With the odds stacked against him making a career out of football, and despite an injury-hampered rise in first-grade rugby league, Ian Roberts was widely acclaimed as the best front-rower in the world in the late eighties. There was acrimony and even bomb threats when he left his humble working-class South Sydney surrounds to play with the 'silvertail' club Manly in 1989, a move that made him league's highest player ever at the time.
Three years later he was broke and broken.
By 1995, having once again overcome insurmountable odds, and amidst further controversy, he signed with Rupert Murdoch's Super League, while seeing out his commitment to the ARL flagship club Manly. That year he was almost crippled with a knee injury, but played through to the grand final.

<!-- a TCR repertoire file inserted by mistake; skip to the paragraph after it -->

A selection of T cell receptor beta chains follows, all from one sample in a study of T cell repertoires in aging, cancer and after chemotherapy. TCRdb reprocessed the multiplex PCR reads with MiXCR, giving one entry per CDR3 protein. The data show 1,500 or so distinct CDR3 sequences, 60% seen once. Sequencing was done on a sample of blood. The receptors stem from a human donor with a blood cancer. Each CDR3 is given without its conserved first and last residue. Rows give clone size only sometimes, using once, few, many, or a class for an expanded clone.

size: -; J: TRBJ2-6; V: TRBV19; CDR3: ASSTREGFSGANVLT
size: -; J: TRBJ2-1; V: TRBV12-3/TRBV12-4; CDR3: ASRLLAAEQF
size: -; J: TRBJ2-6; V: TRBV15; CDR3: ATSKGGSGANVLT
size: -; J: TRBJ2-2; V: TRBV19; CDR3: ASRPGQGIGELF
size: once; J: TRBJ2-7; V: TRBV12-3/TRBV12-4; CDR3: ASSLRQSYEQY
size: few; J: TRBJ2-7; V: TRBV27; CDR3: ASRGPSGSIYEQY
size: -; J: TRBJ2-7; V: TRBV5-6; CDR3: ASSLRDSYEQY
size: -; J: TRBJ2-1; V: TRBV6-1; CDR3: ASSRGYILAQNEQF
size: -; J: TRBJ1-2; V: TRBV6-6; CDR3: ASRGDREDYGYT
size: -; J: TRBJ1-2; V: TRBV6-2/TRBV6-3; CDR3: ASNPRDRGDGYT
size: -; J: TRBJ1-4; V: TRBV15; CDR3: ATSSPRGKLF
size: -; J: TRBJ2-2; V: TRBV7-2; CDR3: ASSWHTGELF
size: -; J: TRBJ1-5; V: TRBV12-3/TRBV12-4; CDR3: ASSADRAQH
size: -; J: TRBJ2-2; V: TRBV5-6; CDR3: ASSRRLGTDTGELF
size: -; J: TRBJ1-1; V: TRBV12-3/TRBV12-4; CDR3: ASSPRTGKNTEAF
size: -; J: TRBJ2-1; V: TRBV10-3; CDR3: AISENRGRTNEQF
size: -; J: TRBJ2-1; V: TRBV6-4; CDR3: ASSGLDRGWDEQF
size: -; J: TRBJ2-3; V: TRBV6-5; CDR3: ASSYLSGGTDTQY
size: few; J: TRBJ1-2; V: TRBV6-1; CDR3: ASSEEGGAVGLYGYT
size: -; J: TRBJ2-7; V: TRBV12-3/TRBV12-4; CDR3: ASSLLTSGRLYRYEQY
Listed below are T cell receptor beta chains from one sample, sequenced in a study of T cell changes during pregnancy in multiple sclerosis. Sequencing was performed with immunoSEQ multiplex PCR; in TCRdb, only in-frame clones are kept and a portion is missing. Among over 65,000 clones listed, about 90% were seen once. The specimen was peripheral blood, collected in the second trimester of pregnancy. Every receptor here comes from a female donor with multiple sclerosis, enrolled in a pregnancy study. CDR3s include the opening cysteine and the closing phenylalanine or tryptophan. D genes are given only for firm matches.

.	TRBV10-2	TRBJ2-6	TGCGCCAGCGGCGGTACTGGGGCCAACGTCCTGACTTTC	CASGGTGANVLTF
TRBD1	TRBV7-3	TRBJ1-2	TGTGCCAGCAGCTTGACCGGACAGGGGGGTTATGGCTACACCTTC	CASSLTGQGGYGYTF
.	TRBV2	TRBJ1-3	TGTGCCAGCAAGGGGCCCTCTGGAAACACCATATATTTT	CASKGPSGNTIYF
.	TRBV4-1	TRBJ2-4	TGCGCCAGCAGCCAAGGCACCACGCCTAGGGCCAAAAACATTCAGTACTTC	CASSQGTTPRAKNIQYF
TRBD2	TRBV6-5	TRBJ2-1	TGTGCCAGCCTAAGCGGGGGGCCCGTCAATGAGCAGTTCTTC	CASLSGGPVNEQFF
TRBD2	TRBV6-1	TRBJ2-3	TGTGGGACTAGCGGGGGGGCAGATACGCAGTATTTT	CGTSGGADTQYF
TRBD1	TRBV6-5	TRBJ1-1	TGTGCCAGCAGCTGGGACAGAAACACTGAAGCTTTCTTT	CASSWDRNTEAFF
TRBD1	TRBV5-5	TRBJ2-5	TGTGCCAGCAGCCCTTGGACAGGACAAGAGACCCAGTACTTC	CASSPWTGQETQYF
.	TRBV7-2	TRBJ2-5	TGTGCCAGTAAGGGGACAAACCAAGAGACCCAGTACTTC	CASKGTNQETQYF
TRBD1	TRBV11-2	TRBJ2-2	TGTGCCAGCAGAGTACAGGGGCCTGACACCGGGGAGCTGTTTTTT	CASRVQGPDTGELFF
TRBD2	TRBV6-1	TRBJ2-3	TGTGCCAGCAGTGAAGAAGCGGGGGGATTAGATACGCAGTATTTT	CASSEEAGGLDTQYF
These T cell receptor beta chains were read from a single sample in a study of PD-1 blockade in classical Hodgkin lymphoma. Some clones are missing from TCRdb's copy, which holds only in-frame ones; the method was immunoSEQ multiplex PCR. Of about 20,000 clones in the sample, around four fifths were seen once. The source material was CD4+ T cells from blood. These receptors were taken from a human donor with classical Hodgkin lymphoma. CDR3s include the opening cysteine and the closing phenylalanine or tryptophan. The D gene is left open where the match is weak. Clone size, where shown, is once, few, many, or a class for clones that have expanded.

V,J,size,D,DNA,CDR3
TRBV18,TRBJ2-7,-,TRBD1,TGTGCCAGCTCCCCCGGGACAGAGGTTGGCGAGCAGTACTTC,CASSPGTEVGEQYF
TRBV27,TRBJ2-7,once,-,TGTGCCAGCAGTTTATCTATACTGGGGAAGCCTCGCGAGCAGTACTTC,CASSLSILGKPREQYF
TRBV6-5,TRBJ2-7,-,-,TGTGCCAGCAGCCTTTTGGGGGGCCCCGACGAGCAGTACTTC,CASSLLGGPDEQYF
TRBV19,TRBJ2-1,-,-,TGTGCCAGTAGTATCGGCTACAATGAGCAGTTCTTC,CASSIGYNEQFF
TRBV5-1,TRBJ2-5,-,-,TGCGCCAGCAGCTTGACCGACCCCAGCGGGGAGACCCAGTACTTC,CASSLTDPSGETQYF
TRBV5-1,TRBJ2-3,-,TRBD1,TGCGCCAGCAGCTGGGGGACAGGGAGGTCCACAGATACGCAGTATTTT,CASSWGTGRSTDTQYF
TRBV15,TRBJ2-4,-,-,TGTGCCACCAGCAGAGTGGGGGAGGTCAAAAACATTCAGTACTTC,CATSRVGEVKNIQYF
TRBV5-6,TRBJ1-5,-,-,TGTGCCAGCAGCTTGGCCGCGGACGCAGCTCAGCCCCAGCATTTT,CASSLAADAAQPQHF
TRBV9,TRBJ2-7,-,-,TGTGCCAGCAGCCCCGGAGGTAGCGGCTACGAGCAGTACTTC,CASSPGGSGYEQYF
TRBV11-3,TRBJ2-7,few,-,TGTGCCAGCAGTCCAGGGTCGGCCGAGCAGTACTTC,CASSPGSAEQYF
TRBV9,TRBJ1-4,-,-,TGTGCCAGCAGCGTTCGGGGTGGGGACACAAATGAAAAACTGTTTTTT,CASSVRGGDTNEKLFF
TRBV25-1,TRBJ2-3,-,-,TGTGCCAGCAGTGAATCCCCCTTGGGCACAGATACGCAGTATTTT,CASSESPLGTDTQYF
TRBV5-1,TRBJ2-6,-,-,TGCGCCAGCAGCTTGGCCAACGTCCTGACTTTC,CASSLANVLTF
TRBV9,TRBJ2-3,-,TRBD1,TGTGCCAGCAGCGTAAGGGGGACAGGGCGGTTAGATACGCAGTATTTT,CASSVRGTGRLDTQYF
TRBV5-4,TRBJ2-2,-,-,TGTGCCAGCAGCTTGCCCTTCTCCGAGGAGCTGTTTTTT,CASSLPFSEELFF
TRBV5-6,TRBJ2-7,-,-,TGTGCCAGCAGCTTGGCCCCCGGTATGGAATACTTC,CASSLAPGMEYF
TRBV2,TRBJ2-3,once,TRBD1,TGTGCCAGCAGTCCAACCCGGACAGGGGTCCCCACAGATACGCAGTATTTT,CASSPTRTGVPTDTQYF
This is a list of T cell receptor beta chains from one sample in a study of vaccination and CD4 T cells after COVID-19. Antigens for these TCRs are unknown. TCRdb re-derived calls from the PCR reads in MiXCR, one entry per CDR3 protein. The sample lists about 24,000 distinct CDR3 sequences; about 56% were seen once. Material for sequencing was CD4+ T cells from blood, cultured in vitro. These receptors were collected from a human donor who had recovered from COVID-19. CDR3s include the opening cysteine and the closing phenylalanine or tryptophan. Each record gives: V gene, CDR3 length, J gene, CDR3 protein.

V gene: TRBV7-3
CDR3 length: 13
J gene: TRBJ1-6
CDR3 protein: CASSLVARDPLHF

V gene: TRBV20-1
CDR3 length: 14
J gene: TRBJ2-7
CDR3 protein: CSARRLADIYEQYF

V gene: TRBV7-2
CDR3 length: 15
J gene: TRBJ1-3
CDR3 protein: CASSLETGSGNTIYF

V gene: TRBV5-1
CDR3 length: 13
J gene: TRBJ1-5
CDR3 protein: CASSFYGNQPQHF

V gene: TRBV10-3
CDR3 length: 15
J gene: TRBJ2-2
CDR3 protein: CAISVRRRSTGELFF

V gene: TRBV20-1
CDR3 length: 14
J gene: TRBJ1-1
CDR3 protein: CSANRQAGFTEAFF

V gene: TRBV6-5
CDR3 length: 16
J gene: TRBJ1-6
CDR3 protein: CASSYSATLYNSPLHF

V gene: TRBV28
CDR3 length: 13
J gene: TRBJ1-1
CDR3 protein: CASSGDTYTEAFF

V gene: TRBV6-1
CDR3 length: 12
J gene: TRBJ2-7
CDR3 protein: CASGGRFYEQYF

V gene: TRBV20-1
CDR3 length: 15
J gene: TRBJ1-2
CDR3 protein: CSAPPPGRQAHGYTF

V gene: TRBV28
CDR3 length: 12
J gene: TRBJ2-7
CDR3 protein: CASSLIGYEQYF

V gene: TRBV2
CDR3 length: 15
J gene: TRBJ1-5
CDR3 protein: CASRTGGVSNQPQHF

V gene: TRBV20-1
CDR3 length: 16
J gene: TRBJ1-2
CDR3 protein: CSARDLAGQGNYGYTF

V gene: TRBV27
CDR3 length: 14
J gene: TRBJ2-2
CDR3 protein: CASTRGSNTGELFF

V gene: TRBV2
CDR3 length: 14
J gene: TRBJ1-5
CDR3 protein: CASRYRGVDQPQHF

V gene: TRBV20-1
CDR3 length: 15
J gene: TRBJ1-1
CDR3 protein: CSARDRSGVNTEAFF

At the same time he became arguably the world's first high-profile sportsman to voluntarily confirm his much-rumoured homosexuality, subjecting himself once again to the litany of abuse that has seemed to follow his every move. This time, however, there was the acclaim and certainty that he had done great good and that right was on his side. And with that knowledge, and the support of scores of admirers and mentors, came the peace and happiness that had eluded Ian for so long.
This is his story, told extensively in his own words and those of his friends, family and team-mates, the story of an ordinary man with an extraordinary talent and the courage to finally live his life honestly.